he city of New York wants to create a new generation of its iconic yellow taxi cab, and has shortlisted designs by three automakers that will vie for the 10-year contract. Ford, Nissan, and Turkish company Karsan have all designed minivan-style cabs, each incorporating features that taxi-users value. The Karsan model would boast a glass roof and WiFi capabilities; the Nissan could potentially be electric; travelers in the Ford model would be able to plug their iPods into the car's stereo system. Which car should bag the "Taxi for Tomorrow" contract? (See the three designs)
Karsan: The Turkish design "stuck out for us," says Dan Amira at New York. Not only does it have wheelchair access, but it also has a "distinctive rear-facing seat" allowing four passengers to sit in the cab's rear. But while this could spare one passenger "lonely exile in the front seat," that person could "throw up on everybody" as a result, especially if he or she were drunk.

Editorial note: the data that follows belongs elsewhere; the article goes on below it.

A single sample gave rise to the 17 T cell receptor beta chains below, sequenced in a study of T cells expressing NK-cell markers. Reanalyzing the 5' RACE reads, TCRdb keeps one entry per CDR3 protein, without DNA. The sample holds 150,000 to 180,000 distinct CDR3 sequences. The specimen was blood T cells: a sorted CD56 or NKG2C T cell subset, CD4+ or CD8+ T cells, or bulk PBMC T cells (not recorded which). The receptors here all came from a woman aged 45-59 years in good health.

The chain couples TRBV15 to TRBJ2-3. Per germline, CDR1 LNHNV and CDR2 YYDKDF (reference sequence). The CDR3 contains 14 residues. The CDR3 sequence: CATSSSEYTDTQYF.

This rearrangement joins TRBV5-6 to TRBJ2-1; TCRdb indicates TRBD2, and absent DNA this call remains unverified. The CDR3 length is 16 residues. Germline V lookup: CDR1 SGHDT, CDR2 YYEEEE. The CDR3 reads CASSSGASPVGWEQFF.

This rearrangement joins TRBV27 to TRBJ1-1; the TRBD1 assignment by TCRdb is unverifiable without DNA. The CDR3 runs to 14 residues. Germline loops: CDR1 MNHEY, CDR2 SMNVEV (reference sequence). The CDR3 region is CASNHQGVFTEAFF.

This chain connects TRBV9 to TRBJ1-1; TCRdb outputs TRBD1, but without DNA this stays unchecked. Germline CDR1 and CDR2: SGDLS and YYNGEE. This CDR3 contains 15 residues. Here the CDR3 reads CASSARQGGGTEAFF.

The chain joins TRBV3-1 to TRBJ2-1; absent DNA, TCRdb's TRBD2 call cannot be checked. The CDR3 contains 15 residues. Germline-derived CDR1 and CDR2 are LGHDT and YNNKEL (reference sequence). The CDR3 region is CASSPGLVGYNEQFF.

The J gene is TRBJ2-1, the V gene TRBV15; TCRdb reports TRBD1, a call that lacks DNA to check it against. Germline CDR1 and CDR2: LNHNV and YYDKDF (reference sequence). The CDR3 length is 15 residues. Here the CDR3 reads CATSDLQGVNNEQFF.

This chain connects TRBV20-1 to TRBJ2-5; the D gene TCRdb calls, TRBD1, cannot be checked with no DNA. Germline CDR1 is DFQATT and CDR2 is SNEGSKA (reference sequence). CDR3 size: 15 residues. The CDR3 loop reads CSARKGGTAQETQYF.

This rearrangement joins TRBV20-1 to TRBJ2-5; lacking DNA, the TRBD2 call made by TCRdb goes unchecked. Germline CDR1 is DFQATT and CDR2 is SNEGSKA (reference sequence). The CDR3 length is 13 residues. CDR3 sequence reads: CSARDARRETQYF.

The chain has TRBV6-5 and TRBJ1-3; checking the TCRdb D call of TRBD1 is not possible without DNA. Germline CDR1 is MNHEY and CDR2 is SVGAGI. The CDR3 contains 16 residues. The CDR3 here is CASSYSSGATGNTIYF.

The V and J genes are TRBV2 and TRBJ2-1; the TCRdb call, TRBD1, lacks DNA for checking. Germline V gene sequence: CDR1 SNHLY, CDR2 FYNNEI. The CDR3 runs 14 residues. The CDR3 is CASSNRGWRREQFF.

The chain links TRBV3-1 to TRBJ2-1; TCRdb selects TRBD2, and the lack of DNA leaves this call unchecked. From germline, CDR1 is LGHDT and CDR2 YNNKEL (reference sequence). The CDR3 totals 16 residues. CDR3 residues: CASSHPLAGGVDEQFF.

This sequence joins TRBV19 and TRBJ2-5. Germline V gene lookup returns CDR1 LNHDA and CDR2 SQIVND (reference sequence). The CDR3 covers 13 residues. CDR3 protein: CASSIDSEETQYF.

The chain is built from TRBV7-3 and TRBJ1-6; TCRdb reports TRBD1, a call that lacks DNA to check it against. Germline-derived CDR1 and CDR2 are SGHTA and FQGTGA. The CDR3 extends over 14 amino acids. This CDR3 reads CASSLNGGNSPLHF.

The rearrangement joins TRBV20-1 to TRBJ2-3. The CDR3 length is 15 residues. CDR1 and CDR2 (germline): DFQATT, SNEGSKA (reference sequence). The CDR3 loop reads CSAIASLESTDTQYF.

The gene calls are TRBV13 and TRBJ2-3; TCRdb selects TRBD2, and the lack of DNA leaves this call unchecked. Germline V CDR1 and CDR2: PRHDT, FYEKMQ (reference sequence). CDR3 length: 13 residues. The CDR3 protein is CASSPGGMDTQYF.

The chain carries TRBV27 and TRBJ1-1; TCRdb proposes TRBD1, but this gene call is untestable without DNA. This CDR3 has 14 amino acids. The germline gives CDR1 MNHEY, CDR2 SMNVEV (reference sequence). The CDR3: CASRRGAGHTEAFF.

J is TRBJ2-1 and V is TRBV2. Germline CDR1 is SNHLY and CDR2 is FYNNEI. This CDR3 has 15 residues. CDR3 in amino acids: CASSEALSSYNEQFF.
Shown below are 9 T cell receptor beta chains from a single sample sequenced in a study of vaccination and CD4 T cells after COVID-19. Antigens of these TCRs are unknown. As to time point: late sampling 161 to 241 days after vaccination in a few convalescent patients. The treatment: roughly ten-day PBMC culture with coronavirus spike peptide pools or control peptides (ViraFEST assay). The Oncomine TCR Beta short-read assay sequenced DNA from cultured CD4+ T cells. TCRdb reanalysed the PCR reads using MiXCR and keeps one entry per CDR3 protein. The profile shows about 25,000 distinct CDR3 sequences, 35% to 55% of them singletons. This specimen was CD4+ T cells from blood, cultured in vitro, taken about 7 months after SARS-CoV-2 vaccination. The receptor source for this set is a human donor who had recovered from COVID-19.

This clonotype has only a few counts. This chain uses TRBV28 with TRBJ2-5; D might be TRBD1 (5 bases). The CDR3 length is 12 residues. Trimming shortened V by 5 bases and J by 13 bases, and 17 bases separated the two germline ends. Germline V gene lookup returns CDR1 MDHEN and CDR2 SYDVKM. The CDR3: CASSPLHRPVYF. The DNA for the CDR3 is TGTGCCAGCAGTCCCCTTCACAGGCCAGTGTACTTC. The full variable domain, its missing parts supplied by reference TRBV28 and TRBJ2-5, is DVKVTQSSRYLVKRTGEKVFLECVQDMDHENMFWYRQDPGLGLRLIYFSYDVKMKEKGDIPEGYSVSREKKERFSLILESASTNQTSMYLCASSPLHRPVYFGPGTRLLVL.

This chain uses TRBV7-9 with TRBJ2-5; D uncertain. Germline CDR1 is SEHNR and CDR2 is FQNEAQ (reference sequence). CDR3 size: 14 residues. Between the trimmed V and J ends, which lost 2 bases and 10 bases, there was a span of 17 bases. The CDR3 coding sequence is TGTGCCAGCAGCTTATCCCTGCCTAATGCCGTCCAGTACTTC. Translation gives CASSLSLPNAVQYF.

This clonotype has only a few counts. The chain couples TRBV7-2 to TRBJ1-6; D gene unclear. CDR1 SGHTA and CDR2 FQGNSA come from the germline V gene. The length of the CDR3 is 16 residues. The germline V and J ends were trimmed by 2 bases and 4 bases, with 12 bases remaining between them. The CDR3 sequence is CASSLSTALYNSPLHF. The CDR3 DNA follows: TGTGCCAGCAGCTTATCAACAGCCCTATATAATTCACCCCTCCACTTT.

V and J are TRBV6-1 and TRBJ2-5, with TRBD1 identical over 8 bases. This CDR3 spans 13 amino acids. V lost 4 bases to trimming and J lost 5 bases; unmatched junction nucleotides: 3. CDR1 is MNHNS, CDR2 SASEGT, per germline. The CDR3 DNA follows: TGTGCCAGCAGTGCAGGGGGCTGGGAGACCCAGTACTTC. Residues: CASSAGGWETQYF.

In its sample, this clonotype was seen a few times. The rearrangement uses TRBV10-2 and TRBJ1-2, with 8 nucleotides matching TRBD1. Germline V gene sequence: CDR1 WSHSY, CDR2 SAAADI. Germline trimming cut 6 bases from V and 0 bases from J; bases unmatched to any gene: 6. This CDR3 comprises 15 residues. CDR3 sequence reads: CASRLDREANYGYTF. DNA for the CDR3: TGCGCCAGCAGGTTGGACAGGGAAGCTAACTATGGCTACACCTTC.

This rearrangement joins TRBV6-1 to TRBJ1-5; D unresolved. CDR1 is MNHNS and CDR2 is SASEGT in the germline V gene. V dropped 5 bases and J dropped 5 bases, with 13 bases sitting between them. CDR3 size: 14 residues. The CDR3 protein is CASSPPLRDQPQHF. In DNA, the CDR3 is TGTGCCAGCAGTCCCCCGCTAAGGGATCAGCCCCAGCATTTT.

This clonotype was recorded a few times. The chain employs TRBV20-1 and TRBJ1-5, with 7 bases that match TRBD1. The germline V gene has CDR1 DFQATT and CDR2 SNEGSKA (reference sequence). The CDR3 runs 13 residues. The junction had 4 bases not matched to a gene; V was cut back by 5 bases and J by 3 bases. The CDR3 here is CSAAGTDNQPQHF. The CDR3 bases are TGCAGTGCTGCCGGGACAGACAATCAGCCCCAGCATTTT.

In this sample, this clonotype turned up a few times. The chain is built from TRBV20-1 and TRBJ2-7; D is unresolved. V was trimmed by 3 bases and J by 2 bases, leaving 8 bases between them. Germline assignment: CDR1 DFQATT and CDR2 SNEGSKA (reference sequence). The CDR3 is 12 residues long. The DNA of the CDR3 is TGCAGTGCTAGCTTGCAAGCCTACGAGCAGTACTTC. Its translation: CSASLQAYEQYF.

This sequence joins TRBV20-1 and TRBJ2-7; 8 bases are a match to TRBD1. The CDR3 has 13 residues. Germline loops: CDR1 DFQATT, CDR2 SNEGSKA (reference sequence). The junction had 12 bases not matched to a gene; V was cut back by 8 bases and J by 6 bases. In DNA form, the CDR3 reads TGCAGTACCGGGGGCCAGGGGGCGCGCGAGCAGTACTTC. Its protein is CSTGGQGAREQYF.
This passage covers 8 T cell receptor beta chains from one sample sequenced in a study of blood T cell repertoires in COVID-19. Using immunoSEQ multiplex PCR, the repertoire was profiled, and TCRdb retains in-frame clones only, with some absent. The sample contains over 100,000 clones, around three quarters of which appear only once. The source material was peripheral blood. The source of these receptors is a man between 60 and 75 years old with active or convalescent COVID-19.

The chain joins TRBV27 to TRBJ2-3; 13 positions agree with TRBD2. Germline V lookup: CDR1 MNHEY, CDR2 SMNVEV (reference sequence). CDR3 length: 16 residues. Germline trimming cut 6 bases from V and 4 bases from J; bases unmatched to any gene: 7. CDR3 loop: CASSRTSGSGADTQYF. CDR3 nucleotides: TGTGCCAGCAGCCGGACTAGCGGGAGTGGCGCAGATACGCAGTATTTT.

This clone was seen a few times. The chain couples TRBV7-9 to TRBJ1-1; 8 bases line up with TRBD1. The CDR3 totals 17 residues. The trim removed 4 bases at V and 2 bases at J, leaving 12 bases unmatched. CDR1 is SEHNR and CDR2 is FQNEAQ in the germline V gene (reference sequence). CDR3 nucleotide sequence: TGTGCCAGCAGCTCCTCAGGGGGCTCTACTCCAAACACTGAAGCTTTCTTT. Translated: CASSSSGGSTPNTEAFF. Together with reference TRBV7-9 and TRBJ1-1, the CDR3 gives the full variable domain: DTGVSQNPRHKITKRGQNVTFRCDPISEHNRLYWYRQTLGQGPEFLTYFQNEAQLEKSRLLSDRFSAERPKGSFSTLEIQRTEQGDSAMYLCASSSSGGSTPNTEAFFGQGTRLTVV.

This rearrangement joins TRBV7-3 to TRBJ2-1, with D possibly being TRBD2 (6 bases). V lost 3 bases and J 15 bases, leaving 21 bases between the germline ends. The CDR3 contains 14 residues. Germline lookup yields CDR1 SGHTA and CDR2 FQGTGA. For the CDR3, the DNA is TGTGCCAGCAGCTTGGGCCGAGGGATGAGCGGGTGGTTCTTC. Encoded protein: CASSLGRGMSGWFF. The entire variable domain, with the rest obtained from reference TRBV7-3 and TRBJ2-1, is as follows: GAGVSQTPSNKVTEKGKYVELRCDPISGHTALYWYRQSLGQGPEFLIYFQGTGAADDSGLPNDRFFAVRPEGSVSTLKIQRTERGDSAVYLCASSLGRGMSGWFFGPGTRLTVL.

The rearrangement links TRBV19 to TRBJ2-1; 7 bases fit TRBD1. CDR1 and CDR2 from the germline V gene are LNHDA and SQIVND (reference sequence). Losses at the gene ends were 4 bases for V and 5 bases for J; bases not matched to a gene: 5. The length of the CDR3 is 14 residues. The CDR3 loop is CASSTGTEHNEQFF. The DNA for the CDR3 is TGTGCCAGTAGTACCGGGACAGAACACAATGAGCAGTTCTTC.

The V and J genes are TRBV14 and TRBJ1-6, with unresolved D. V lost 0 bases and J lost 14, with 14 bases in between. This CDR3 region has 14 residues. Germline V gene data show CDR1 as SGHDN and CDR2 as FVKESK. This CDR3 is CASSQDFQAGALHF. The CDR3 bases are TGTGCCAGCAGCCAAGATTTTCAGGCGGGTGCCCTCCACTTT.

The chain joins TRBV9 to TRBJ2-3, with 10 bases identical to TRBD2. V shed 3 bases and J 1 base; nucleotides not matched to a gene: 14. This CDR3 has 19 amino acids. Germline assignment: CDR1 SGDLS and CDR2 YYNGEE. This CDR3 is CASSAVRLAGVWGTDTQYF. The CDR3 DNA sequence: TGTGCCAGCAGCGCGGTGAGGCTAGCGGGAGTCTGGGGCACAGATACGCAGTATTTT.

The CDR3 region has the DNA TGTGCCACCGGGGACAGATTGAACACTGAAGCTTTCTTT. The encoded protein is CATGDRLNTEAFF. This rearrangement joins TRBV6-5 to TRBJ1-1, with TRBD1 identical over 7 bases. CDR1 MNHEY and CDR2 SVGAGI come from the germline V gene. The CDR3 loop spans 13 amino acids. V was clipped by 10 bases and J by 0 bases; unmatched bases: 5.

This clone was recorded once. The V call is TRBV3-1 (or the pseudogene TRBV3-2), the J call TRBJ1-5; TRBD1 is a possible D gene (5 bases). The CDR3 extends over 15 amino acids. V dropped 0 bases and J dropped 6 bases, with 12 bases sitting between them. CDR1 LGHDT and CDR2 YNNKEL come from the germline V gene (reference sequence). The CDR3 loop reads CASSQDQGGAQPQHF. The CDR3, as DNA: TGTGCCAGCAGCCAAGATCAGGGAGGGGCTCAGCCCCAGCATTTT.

"This could be New York's new taxi"
Nissan: The Japanese firm's entry has "generous legroom," says Dave Pinter at PSFK.com, and the capacity for "electric technology" also works in its favor. The only downside is its "traditional large lift gate" at the rear: Split doors would be "smaller, lighter and easier to operate."
"Finalists revealed for the new NYC taxi"
Ford: Although Ford is nominally "representing America" in this three-way battle, says Jaya Saxena at Gothamist, the vehicle itself is actually "made in Turkey." As for the humdrum design, well, it "kind of looks like we're going to be carpooling to the airport." At the risk of being labeled a "turncoat," I have to admit I'm "enjoying the Karsan design — so roomy, so open!"
"Ford represents America in Taxi of Tomorrow competition"
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